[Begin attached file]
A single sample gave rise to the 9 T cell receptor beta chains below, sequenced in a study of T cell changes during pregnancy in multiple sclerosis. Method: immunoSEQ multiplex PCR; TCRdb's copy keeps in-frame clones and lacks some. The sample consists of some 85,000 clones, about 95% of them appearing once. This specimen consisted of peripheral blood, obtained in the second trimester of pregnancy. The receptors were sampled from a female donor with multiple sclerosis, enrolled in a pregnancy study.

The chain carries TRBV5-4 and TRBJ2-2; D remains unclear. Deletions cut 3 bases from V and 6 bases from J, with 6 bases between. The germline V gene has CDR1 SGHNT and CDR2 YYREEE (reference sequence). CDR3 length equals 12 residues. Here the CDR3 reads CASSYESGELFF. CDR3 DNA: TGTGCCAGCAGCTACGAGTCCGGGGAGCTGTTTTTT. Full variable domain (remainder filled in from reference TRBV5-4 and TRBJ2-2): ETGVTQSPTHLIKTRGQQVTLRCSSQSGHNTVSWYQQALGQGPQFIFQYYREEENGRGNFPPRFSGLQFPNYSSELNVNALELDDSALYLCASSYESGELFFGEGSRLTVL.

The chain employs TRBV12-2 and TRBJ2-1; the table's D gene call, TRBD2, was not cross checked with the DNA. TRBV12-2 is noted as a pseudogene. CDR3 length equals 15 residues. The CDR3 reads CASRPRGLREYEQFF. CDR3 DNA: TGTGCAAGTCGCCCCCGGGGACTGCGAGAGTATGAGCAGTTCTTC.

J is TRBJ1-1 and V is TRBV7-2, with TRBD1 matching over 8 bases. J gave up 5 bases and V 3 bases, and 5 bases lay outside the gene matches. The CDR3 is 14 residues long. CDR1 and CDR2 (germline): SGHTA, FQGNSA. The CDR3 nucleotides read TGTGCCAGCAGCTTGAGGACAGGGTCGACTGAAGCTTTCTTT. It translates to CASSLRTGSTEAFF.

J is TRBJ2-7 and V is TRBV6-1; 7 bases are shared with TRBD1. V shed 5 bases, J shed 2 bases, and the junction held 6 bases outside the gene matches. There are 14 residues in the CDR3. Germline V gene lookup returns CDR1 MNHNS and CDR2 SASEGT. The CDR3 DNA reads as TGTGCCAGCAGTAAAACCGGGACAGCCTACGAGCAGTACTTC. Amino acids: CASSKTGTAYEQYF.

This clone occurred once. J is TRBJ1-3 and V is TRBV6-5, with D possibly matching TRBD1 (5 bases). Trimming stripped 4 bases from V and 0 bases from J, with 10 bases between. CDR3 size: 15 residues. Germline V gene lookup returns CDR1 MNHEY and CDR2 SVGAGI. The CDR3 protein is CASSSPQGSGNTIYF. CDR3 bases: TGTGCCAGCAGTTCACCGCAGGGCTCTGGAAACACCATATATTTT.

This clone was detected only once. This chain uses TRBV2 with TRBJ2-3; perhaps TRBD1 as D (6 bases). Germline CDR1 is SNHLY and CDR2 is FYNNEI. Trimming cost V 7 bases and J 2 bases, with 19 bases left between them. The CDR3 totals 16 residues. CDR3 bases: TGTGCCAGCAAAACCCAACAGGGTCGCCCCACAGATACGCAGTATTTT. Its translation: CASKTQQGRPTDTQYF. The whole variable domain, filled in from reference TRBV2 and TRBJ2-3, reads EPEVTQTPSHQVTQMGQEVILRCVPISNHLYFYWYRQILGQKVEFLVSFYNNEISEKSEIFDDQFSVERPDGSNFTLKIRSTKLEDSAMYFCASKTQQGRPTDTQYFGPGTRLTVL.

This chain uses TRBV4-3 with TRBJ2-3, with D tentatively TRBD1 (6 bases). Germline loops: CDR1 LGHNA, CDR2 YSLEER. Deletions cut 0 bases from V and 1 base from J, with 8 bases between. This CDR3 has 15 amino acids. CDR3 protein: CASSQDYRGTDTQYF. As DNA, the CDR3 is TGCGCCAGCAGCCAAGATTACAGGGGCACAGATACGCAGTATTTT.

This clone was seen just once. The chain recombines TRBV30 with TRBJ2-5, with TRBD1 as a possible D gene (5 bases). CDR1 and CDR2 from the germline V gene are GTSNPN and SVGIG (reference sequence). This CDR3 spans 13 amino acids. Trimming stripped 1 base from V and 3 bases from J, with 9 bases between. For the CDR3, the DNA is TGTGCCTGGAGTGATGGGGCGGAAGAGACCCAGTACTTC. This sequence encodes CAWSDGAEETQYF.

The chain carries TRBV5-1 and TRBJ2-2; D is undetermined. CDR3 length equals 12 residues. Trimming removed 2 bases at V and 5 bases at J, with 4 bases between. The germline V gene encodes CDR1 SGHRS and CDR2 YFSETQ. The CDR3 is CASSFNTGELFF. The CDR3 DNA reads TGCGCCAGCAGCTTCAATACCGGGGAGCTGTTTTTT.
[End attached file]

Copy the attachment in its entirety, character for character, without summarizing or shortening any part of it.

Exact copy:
A single sample gave rise to the 9 T cell receptor beta chains below, sequenced in a study of T cell changes during pregnancy in multiple sclerosis. Method: immunoSEQ multiplex PCR; TCRdb's copy keeps in-frame clones and lacks some. The sample consists of some 85,000 clones, about 95% of them appearing once. This specimen consisted of peripheral blood, obtained in the second trimester of pregnancy. The receptors were sampled from a female donor with multiple sclerosis, enrolled in a pregnancy study.

The chain carries TRBV5-4 and TRBJ2-2; D remains unclear. Deletions cut 3 bases from V and 6 bases from J, with 6 bases between. The germline V gene has CDR1 SGHNT and CDR2 YYREEE (reference sequence). CDR3 length equals 12 residues. Here the CDR3 reads CASSYESGELFF. CDR3 DNA: TGTGCCAGCAGCTACGAGTCCGGGGAGCTGTTTTTT. Full variable domain (remainder filled in from reference TRBV5-4 and TRBJ2-2): ETGVTQSPTHLIKTRGQQVTLRCSSQSGHNTVSWYQQALGQGPQFIFQYYREEENGRGNFPPRFSGLQFPNYSSELNVNALELDDSALYLCASSYESGELFFGEGSRLTVL.

The chain employs TRBV12-2 and TRBJ2-1; the table's D gene call, TRBD2, was not cross checked with the DNA. TRBV12-2 is noted as a pseudogene. CDR3 length equals 15 residues. The CDR3 reads CASRPRGLREYEQFF. CDR3 DNA: TGTGCAAGTCGCCCCCGGGGACTGCGAGAGTATGAGCAGTTCTTC.

J is TRBJ1-1 and V is TRBV7-2, with TRBD1 matching over 8 bases. J gave up 5 bases and V 3 bases, and 5 bases lay outside the gene matches. The CDR3 is 14 residues long. CDR1 and CDR2 (germline): SGHTA, FQGNSA. The CDR3 nucleotides read TGTGCCAGCAGCTTGAGGACAGGGTCGACTGAAGCTTTCTTT. It translates to CASSLRTGSTEAFF.

J is TRBJ2-7 and V is TRBV6-1; 7 bases are shared with TRBD1. V shed 5 bases, J shed 2 bases, and the junction held 6 bases outside the gene matches. There are 14 residues in the CDR3. Germline V gene lookup returns CDR1 MNHNS and CDR2 SASEGT. The CDR3 DNA reads as TGTGCCAGCAGTAAAACCGGGACAGCCTACGAGCAGTACTTC. Amino acids: CASSKTGTAYEQYF.

This clone occurred once. J is TRBJ1-3 and V is TRBV6-5, with D possibly matching TRBD1 (5 bases). Trimming stripped 4 bases from V and 0 bases from J, with 10 bases between. CDR3 size: 15 residues. Germline V gene lookup returns CDR1 MNHEY and CDR2 SVGAGI. The CDR3 protein is CASSSPQGSGNTIYF. CDR3 bases: TGTGCCAGCAGTTCACCGCAGGGCTCTGGAAACACCATATATTTT.

This clone was detected only once. This chain uses TRBV2 with TRBJ2-3; perhaps TRBD1 as D (6 bases). Germline CDR1 is SNHLY and CDR2 is FYNNEI. Trimming cost V 7 bases and J 2 bases, with 19 bases left between them. The CDR3 totals 16 residues. CDR3 bases: TGTGCCAGCAAAACCCAACAGGGTCGCCCCACAGATACGCAGTATTTT. Its translation: CASKTQQGRPTDTQYF. The whole variable domain, filled in from reference TRBV2 and TRBJ2-3, reads EPEVTQTPSHQVTQMGQEVILRCVPISNHLYFYWYRQILGQKVEFLVSFYNNEISEKSEIFDDQFSVERPDGSNFTLKIRSTKLEDSAMYFCASKTQQGRPTDTQYFGPGTRLTVL.

This chain uses TRBV4-3 with TRBJ2-3, with D tentatively TRBD1 (6 bases). Germline loops: CDR1 LGHNA, CDR2 YSLEER. Deletions cut 0 bases from V and 1 base from J, with 8 bases between. This CDR3 has 15 amino acids. CDR3 protein: CASSQDYRGTDTQYF. As DNA, the CDR3 is TGCGCCAGCAGCCAAGATTACAGGGGCACAGATACGCAGTATTTT.

This clone was seen just once. The chain recombines TRBV30 with TRBJ2-5, with TRBD1 as a possible D gene (5 bases). CDR1 and CDR2 from the germline V gene are GTSNPN and SVGIG (reference sequence). This CDR3 spans 13 amino acids. Trimming stripped 1 base from V and 3 bases from J, with 9 bases between. For the CDR3, the DNA is TGTGCCTGGAGTGATGGGGCGGAAGAGACCCAGTACTTC. This sequence encodes CAWSDGAEETQYF.

The chain carries TRBV5-1 and TRBJ2-2; D is undetermined. CDR3 length equals 12 residues. Trimming removed 2 bases at V and 5 bases at J, with 4 bases between. The germline V gene encodes CDR1 SGHRS and CDR2 YFSETQ. The CDR3 is CASSFNTGELFF. The CDR3 DNA reads TGCGCCAGCAGCTTCAATACCGGGGAGCTGTTTTTT.